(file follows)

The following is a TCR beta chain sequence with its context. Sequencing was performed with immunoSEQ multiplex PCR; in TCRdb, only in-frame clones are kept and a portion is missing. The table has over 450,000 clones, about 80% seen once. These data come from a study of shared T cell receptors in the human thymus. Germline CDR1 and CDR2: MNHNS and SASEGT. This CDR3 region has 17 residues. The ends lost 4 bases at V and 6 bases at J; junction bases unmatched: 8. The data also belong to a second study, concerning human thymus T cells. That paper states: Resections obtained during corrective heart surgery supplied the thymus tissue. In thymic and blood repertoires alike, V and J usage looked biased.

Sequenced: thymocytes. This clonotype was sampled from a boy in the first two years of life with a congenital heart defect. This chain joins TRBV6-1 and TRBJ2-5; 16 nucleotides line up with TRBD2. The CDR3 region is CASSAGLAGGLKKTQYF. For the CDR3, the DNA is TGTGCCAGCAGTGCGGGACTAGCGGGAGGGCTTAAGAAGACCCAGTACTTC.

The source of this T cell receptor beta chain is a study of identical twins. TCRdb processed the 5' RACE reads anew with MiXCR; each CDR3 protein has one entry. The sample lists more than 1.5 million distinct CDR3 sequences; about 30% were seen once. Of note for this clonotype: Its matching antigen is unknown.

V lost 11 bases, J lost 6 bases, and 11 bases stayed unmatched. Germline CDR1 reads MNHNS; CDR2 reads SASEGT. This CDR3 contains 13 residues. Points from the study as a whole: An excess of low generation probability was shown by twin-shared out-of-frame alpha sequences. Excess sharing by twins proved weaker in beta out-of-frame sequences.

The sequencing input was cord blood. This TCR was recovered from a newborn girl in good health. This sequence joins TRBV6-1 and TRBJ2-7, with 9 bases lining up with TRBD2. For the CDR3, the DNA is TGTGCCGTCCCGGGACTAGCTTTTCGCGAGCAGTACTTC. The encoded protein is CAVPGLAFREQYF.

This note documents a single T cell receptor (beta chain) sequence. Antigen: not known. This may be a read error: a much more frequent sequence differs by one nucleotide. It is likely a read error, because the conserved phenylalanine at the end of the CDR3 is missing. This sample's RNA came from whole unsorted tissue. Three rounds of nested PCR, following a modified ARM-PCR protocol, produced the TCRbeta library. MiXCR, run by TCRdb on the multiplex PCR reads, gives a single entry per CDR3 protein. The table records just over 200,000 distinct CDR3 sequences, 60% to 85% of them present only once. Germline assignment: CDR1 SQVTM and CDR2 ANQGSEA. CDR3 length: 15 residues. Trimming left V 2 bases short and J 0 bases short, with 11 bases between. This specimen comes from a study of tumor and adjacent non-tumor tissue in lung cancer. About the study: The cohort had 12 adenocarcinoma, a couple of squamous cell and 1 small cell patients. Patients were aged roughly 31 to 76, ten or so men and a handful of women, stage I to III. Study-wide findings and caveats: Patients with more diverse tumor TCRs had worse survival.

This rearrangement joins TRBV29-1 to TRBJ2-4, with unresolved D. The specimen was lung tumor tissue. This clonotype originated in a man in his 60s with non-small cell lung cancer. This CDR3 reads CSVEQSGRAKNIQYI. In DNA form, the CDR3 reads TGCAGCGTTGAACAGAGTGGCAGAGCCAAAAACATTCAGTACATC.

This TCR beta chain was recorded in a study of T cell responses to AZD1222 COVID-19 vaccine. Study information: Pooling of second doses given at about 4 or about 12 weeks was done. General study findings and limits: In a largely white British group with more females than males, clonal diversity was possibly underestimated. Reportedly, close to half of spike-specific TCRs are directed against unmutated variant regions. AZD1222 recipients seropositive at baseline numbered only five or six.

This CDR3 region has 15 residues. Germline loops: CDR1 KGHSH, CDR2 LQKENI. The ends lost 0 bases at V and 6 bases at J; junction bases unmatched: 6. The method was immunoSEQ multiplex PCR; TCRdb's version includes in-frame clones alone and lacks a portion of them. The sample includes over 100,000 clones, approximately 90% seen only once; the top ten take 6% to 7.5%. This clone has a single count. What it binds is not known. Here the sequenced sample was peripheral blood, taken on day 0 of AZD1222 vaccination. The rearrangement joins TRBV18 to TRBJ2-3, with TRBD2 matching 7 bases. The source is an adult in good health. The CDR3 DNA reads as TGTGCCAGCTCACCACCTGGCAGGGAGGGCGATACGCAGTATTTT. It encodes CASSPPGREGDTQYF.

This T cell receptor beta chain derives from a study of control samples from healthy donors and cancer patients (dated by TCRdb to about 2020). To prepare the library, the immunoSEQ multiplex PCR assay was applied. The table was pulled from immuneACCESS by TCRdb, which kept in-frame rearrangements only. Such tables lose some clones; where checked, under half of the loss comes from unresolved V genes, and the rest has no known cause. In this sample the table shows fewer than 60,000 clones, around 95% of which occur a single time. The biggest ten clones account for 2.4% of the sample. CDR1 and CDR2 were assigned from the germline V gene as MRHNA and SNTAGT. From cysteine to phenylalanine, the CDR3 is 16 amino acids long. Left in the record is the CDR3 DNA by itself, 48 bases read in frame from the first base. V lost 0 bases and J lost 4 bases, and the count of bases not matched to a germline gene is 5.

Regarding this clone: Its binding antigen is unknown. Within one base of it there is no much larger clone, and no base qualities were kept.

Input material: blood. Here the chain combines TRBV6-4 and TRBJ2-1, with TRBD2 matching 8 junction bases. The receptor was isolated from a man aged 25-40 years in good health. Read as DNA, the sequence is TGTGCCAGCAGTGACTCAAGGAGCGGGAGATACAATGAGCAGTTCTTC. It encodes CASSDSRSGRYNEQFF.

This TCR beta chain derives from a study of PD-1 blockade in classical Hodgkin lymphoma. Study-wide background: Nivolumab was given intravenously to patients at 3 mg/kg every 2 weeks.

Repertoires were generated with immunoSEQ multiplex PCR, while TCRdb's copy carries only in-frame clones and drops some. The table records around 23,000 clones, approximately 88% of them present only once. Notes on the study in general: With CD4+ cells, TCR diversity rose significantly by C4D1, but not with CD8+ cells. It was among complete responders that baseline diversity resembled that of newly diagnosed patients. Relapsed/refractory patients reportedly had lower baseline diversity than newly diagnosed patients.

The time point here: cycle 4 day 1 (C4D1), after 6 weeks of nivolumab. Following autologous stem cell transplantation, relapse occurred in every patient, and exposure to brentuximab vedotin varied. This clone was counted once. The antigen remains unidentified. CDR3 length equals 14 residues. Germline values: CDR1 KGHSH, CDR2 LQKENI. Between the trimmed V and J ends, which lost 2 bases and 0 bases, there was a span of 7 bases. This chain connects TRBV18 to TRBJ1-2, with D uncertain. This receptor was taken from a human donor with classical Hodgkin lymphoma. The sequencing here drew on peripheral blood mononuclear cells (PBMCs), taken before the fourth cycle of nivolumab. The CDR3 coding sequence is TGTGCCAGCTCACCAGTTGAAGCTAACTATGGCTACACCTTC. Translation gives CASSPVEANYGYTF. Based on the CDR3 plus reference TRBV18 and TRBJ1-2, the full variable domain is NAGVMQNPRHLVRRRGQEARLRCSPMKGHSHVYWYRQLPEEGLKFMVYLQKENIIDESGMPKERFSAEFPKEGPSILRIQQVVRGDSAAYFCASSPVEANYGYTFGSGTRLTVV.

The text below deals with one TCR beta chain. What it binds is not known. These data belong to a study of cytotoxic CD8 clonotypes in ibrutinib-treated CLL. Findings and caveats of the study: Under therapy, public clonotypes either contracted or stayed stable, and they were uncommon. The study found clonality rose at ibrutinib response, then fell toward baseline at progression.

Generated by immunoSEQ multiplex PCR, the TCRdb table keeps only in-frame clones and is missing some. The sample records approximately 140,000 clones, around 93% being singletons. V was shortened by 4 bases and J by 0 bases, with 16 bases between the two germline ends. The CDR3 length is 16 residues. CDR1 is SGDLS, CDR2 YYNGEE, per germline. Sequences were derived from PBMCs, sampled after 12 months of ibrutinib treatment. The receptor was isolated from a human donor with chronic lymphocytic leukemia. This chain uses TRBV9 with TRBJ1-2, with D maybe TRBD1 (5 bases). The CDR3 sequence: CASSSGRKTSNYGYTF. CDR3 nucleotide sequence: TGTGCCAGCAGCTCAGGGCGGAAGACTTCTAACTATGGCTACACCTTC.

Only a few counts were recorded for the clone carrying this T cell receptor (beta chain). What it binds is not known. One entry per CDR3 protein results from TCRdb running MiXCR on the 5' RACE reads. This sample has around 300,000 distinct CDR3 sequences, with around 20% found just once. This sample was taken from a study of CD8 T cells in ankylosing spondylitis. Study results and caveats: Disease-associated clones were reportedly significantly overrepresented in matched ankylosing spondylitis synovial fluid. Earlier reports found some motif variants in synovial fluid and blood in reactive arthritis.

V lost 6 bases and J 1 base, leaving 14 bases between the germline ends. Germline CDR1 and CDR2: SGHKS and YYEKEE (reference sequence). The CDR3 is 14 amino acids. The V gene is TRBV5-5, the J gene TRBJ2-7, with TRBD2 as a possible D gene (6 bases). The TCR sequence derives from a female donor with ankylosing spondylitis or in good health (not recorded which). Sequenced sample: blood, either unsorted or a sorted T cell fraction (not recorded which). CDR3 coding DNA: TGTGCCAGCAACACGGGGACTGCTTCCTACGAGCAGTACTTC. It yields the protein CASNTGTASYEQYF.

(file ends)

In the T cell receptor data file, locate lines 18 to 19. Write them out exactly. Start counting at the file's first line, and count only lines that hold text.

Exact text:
Only a few counts were recorded for the clone carrying this T cell receptor (beta chain). What it binds is not known. One entry per CDR3 protein results from TCRdb running MiXCR on the 5' RACE reads. This sample has around 300,000 distinct CDR3 sequences, with around 20% found just once. This sample was taken from a study of CD8 T cells in ankylosing spondylitis. Study results and caveats: Disease-associated clones were reportedly significantly overrepresented in matched ankylosing spondylitis synovial fluid. Earlier reports found some motif variants in synovial fluid and blood in reactive arthritis.

V lost 6 bases and J 1 base, leaving 14 bases between the germline ends. Germline CDR1 and CDR2: SGHKS and YYEKEE (reference sequence). The CDR3 is 14 amino acids. The V gene is TRBV5-5, the J gene TRBJ2-7, with TRBD2 as a possible D gene (6 bases). The TCR sequence derives from a female donor with ankylosing spondylitis or in good health (not recorded which). Sequenced sample: blood, either unsorted or a sorted T cell fraction (not recorded which). CDR3 coding DNA: TGTGCCAGCAACACGGGGACTGCTTCCTACGAGCAGTACTTC. It yields the protein CASNTGTASYEQYF.